By Eoin Carroll, Policy and Public Affairs Manager, Extern

If we want evidence that social change is needed across Ireland then all we need to do is look around. Every day, Extern’s teams are immersed in the challenges faced by people, in particular, those who are living in disadvantaged and marginalised communities.

However, the overarching questions which need to be asked in regards to this are, just how will Brexit make it worse? And can the recently-unveiled Budget 2020 for the Republic of Ireland make it any better?

While the uncertainty of Brexit has affected us all, its impact will certainly not be proportionate, for it will be poorer households – and the people we work with daily – who will be most deeply affected.

Stability in the price of goods and services is always important, but even more so for households living on, or below, the breadline. Following Budget 2020, welfare payments remain unchanged, yet the cost of basic goods, including food, will likely increase as a result of Brexit.

The Economic and Social Research Institute (ESRI) recently published a report which found that a hard Brexit – still very much a possibility, whatever deals may have been struck - could increase the cost of living for households by between €892 and €1,360 a year. (Poorer households would be most affected because they spend a greater share of their income on food products). Increased border tariffs and other trade costs could result in the price of bread and cereals rising by as much as 30 per cent, while milk, cheese and egg prices could rise by up to 46 per cent.

Budget 2020 announced a €1.2bn package to cope with Brexit, which included measures to support business, trade, tourism, employment and agriculture. However, there was no Brexit fund for charities and organisations working in the community, or a community hardship fund. To this end, Extern will be working with other organisations to campaign for the sector to be supported in the same way as private industry.

In the run-up to the Budget, Extern joined the Investing in Community campaign, run by The Wheel (similar to NICVA in Northern Ireland), which calls on Government to increase support to community and voluntary organisations, charities and social enterprises. Key ‘asks’ of the campaign include:

  • multi-annual (three-year) funding arrangements to create better services, enable long-term planning and allow for more effective staff recruitment and retention;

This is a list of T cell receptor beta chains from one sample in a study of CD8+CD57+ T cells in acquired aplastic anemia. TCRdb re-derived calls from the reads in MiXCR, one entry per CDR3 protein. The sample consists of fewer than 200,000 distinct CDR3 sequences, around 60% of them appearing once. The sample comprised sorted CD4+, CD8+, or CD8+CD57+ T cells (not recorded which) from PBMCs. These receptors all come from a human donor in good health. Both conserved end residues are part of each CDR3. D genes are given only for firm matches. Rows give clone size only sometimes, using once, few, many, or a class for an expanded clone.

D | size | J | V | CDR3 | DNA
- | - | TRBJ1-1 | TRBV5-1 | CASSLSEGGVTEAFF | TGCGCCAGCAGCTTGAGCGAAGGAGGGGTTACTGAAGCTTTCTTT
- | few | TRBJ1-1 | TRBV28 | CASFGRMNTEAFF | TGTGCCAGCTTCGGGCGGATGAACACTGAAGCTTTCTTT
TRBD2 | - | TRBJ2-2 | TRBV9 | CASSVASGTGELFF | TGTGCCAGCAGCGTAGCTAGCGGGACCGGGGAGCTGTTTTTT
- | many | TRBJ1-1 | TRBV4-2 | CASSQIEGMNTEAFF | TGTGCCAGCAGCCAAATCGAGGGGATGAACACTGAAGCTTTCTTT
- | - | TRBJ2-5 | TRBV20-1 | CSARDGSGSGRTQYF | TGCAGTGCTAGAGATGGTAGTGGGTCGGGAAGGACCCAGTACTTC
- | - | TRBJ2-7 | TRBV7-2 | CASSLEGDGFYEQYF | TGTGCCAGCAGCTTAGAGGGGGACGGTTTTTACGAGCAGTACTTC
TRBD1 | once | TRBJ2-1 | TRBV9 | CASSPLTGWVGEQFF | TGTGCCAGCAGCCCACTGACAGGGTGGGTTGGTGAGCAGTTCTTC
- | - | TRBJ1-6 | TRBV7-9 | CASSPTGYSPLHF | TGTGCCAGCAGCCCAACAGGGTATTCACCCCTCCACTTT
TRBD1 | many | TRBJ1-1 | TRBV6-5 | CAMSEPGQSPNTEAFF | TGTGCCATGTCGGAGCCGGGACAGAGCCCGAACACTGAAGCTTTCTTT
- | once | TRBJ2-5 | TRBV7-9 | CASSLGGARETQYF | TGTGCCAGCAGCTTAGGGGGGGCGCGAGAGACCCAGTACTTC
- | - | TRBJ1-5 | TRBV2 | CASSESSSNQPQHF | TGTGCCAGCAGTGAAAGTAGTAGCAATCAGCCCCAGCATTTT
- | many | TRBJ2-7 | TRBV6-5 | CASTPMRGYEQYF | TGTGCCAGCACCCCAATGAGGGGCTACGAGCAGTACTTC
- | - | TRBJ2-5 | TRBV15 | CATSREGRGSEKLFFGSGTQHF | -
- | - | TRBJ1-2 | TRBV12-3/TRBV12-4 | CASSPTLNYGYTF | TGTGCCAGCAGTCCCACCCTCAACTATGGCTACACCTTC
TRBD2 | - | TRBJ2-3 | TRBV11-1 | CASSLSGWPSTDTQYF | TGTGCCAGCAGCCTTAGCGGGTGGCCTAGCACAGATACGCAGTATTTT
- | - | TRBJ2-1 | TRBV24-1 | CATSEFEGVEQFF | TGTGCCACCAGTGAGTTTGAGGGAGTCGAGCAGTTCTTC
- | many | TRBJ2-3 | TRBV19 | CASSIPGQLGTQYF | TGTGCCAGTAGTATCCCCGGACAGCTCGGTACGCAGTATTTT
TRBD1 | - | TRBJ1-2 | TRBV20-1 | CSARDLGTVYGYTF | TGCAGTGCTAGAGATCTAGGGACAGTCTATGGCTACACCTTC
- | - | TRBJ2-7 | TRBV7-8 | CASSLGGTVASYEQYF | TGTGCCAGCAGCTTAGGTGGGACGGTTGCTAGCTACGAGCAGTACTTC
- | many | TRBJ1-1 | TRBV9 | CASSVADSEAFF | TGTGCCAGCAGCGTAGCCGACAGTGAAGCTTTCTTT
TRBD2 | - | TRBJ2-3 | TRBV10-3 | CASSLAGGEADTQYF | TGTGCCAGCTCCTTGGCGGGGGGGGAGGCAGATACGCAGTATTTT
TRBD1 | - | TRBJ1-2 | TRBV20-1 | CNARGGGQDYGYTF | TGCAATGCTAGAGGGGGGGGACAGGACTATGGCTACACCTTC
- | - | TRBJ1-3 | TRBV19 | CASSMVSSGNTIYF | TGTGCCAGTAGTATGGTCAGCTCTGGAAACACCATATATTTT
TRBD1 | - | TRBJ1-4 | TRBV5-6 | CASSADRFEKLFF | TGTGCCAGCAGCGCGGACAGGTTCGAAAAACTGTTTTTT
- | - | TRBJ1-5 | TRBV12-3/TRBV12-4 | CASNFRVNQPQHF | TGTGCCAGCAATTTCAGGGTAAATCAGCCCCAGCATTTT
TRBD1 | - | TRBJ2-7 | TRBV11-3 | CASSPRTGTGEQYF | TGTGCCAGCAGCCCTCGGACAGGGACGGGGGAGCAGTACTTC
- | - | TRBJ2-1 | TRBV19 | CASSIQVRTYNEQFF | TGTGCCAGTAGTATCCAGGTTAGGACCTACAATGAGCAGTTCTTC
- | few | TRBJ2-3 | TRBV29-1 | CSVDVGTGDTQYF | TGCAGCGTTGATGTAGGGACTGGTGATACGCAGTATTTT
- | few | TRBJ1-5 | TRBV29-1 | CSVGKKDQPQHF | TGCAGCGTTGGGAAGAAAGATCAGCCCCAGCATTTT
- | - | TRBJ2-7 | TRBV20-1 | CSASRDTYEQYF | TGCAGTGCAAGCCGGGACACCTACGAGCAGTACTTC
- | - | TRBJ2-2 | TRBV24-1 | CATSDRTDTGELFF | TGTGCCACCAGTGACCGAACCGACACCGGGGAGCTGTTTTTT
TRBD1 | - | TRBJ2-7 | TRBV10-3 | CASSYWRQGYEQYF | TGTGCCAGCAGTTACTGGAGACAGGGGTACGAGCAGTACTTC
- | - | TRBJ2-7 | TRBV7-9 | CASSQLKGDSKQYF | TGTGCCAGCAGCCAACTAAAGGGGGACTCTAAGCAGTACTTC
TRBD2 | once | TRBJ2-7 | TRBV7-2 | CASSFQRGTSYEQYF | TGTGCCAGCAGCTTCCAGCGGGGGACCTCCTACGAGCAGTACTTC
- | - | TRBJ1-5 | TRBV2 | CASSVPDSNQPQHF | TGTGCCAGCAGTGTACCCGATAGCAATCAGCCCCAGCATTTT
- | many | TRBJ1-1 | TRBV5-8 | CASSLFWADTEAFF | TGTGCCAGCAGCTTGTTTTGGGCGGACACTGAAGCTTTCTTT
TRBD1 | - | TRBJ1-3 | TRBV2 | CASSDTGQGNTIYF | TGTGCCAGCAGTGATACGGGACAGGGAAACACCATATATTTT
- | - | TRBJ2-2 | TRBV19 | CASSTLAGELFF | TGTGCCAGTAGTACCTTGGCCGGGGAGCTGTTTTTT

• fund services on a full-cost-recovery basis, taking into account the need for organisations to fund core costs, and pay staff adequately, as well as provide training and professional development;
  • Streamline regulatory and funding-related compliance requirements and provide for the costs of compliance.

Budget 2020 provides increased funding for services but, in many cases, it is unclear where exactly it will go. In the worst case scenario, it may be used solely for increased running costs in various Departments and state agencies. More optimistically, though – and in keeping with general practice – there should be a modest uplift in funding.

Some core areas where Extern may benefit include:

  • Justice – a 4.4% budget increase, with specific reference to an additional €0.8m to expand the ground-breaking Bail Supervision Scheme developed and managed by Extern since 2016.
  • Community – an additional €300k to promote social enterprises.
  • Health/HSE – a 6-7% budget increase, which includes an additional €25m specifically for disability services (including an autism plan, respite and emergency protocols, and day service places for new school leavers).
  • Employment – a €2m addition for Community Employment Scheme.
  • TUSLA – a €31.2m increase (3.5-4% increase to budget).
  • Housing – an 11% increase.

Like all budgets, though, the devil is in the detail, and it will not be until the so-called ‘revised estimates’, published in Spring 2020, when we will have a more detailed budgetary breakdown.

During 2020 charities will continue to struggle to receive full-cost-recovery for many of the services they provide, however, there is growing confidence within the sector that multi-annual funding will become the norm."

There is an onus therefore on Extern and other charities to bring our concerns, including issues around funding  – and the concerns of our service users – to commissioners and policymakers.

To influence Brexit, Budget 2020 and other policy processes we must use our most valuable resource - our staff and their wealth of experience and knowledge. Organisations like Extern, which combine service provision and political advocacy, have much greater impact on the lives of service users, and on society. We are able to bring our learning, as evidence, to affect policy decisions, to change legislation, access resources and, crucially, to maximise our impact.

The more we advocate and serve, the greater the impact we can have in transforming lives and society for the better.